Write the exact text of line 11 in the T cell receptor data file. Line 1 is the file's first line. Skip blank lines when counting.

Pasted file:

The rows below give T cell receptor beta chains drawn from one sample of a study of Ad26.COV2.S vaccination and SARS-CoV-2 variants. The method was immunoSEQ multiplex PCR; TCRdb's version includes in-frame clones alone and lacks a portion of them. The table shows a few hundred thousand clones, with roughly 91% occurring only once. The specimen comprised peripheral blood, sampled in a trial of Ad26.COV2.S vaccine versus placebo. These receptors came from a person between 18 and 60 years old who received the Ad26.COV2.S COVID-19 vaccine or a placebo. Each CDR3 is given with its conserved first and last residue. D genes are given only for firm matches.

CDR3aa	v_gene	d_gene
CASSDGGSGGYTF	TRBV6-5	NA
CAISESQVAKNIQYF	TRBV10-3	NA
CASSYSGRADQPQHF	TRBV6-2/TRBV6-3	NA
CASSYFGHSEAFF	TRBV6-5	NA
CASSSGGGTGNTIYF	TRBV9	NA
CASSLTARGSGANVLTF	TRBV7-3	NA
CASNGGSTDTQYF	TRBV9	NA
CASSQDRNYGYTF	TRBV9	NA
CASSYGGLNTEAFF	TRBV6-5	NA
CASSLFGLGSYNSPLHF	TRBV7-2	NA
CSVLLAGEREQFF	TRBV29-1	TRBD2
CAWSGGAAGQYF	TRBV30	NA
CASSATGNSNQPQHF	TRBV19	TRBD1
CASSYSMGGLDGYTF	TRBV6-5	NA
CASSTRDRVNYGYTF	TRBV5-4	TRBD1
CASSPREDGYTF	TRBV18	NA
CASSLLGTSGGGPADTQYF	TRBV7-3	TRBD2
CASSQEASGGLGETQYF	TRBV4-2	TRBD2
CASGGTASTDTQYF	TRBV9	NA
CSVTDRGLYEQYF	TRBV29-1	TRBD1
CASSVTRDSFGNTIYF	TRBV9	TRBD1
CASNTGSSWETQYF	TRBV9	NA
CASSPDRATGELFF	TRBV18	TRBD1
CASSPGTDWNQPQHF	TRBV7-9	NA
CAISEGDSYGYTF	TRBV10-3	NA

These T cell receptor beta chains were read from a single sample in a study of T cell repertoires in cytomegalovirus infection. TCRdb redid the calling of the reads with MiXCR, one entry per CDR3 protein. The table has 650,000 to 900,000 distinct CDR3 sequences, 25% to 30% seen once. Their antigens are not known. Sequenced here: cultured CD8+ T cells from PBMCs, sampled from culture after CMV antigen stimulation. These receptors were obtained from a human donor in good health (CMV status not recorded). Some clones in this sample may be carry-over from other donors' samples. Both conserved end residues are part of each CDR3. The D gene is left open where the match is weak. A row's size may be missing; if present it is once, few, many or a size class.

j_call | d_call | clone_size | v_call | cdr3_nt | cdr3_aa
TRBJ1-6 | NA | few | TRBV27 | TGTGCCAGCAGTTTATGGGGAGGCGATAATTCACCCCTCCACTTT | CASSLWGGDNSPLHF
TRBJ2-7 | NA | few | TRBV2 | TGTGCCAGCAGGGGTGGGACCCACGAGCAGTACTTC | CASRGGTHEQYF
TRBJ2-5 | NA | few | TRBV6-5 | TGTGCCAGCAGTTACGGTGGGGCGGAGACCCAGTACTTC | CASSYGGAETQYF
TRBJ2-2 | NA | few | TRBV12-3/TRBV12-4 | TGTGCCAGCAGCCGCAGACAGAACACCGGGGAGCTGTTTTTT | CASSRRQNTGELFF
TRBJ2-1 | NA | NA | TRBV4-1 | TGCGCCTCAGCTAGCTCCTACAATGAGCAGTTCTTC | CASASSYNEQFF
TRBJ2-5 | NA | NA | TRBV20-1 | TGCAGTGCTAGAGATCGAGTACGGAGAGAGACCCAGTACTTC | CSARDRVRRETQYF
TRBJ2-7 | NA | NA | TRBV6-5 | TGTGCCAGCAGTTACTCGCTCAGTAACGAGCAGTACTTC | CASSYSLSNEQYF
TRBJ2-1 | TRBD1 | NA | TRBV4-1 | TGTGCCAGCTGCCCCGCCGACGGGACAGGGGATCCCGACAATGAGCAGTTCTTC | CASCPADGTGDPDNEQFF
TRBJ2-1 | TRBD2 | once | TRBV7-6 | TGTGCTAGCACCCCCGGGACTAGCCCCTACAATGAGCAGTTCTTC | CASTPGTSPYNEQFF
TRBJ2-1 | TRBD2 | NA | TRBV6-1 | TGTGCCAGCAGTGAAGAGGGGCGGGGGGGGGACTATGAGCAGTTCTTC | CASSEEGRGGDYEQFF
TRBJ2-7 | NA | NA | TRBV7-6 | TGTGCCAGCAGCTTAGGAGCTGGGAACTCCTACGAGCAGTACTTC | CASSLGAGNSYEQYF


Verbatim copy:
CASSYGGLNTEAFF	TRBV6-5	NA